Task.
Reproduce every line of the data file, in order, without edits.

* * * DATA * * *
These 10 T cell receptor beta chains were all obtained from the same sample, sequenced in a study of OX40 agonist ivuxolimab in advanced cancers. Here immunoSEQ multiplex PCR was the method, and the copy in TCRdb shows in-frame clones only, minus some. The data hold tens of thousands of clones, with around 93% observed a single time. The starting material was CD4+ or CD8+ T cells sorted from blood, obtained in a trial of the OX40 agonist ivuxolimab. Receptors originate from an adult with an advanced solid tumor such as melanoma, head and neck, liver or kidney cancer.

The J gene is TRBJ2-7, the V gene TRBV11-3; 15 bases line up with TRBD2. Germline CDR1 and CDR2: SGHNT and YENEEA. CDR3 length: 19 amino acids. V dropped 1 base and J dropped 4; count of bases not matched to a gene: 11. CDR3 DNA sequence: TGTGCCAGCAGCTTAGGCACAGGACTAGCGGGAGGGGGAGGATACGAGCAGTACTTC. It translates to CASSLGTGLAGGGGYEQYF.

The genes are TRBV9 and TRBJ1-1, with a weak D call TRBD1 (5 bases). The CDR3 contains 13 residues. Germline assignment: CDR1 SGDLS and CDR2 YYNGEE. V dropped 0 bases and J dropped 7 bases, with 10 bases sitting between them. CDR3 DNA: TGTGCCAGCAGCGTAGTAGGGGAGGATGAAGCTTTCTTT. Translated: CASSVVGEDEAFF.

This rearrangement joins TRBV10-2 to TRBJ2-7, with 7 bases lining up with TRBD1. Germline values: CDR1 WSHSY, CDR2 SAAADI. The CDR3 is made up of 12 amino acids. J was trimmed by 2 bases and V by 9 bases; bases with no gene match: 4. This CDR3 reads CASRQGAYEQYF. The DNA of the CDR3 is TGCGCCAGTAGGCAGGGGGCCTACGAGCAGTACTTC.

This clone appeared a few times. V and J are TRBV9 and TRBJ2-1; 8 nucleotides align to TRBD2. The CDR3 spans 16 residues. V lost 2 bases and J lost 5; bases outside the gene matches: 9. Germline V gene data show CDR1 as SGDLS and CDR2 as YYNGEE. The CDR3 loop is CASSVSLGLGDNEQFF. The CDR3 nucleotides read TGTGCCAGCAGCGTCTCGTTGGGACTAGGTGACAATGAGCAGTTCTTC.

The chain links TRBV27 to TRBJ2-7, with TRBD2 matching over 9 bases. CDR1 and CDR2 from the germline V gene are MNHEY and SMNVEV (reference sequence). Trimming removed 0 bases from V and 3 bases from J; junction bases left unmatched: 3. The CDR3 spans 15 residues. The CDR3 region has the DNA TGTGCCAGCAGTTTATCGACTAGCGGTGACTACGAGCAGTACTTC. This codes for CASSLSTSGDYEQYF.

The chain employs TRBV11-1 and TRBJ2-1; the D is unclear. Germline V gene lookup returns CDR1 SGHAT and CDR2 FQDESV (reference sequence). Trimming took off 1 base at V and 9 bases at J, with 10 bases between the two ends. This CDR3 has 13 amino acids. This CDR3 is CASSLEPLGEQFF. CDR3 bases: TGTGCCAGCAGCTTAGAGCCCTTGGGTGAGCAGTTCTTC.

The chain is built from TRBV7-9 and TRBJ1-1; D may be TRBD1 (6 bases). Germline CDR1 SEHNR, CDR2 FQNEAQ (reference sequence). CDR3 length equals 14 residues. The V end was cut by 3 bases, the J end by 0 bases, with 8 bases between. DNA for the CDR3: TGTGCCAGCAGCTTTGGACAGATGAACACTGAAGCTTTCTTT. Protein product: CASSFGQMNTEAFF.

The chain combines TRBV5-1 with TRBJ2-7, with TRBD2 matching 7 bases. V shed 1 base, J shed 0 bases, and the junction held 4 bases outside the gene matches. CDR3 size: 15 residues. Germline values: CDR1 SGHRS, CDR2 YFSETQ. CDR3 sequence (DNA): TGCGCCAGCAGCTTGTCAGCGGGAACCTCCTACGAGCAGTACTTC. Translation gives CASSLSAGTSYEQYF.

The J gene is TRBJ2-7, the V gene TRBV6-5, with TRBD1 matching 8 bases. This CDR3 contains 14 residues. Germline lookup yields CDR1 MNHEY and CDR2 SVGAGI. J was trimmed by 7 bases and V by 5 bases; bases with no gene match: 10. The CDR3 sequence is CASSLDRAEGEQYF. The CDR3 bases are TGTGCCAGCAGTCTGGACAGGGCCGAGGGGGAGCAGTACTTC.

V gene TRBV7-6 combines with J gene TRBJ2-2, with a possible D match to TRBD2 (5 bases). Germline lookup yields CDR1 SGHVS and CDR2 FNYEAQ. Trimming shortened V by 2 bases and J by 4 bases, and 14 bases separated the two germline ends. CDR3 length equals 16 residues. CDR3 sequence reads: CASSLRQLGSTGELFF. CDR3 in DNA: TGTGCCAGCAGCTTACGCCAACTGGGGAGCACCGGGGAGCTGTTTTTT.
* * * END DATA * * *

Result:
These 10 T cell receptor beta chains were all obtained from the same sample, sequenced in a study of OX40 agonist ivuxolimab in advanced cancers. Here immunoSEQ multiplex PCR was the method, and the copy in TCRdb shows in-frame clones only, minus some. The data hold tens of thousands of clones, with around 93% observed a single time. The starting material was CD4+ or CD8+ T cells sorted from blood, obtained in a trial of the OX40 agonist ivuxolimab. Receptors originate from an adult with an advanced solid tumor such as melanoma, head and neck, liver or kidney cancer.

The J gene is TRBJ2-7, the V gene TRBV11-3; 15 bases line up with TRBD2. Germline CDR1 and CDR2: SGHNT and YENEEA. CDR3 length: 19 amino acids. V dropped 1 base and J dropped 4; count of bases not matched to a gene: 11. CDR3 DNA sequence: TGTGCCAGCAGCTTAGGCACAGGACTAGCGGGAGGGGGAGGATACGAGCAGTACTTC. It translates to CASSLGTGLAGGGGYEQYF.

The genes are TRBV9 and TRBJ1-1, with a weak D call TRBD1 (5 bases). The CDR3 contains 13 residues. Germline assignment: CDR1 SGDLS and CDR2 YYNGEE. V dropped 0 bases and J dropped 7 bases, with 10 bases sitting between them. CDR3 DNA: TGTGCCAGCAGCGTAGTAGGGGAGGATGAAGCTTTCTTT. Translated: CASSVVGEDEAFF.

This rearrangement joins TRBV10-2 to TRBJ2-7, with 7 bases lining up with TRBD1. Germline values: CDR1 WSHSY, CDR2 SAAADI. The CDR3 is made up of 12 amino acids. J was trimmed by 2 bases and V by 9 bases; bases with no gene match: 4. This CDR3 reads CASRQGAYEQYF. The DNA of the CDR3 is TGCGCCAGTAGGCAGGGGGCCTACGAGCAGTACTTC.

This clone appeared a few times. V and J are TRBV9 and TRBJ2-1; 8 nucleotides align to TRBD2. The CDR3 spans 16 residues. V lost 2 bases and J lost 5; bases outside the gene matches: 9. Germline V gene data show CDR1 as SGDLS and CDR2 as YYNGEE. The CDR3 loop is CASSVSLGLGDNEQFF. The CDR3 nucleotides read TGTGCCAGCAGCGTCTCGTTGGGACTAGGTGACAATGAGCAGTTCTTC.

The chain links TRBV27 to TRBJ2-7, with TRBD2 matching over 9 bases. CDR1 and CDR2 from the germline V gene are MNHEY and SMNVEV (reference sequence). Trimming removed 0 bases from V and 3 bases from J; junction bases left unmatched: 3. The CDR3 spans 15 residues. The CDR3 region has the DNA TGTGCCAGCAGTTTATCGACTAGCGGTGACTACGAGCAGTACTTC. This codes for CASSLSTSGDYEQYF.

The chain employs TRBV11-1 and TRBJ2-1; the D is unclear. Germline V gene lookup returns CDR1 SGHAT and CDR2 FQDESV (reference sequence). Trimming took off 1 base at V and 9 bases at J, with 10 bases between the two ends. This CDR3 has 13 amino acids. This CDR3 is CASSLEPLGEQFF. CDR3 bases: TGTGCCAGCAGCTTAGAGCCCTTGGGTGAGCAGTTCTTC.

The chain is built from TRBV7-9 and TRBJ1-1; D may be TRBD1 (6 bases). Germline CDR1 SEHNR, CDR2 FQNEAQ (reference sequence). CDR3 length equals 14 residues. The V end was cut by 3 bases, the J end by 0 bases, with 8 bases between. DNA for the CDR3: TGTGCCAGCAGCTTTGGACAGATGAACACTGAAGCTTTCTTT. Protein product: CASSFGQMNTEAFF.

The chain combines TRBV5-1 with TRBJ2-7, with TRBD2 matching 7 bases. V shed 1 base, J shed 0 bases, and the junction held 4 bases outside the gene matches. CDR3 size: 15 residues. Germline values: CDR1 SGHRS, CDR2 YFSETQ. CDR3 sequence (DNA): TGCGCCAGCAGCTTGTCAGCGGGAACCTCCTACGAGCAGTACTTC. Translation gives CASSLSAGTSYEQYF.

The J gene is TRBJ2-7, the V gene TRBV6-5, with TRBD1 matching 8 bases. This CDR3 contains 14 residues. Germline lookup yields CDR1 MNHEY and CDR2 SVGAGI. J was trimmed by 7 bases and V by 5 bases; bases with no gene match: 10. The CDR3 sequence is CASSLDRAEGEQYF. The CDR3 bases are TGTGCCAGCAGTCTGGACAGGGCCGAGGGGGAGCAGTACTTC.

V gene TRBV7-6 combines with J gene TRBJ2-2, with a possible D match to TRBD2 (5 bases). Germline lookup yields CDR1 SGHVS and CDR2 FNYEAQ. Trimming shortened V by 2 bases and J by 4 bases, and 14 bases separated the two germline ends. CDR3 length equals 16 residues. CDR3 sequence reads: CASSLRQLGSTGELFF. CDR3 in DNA: TGTGCCAGCAGCTTACGCCAACTGGGGAGCACCGGGGAGCTGTTTTTT.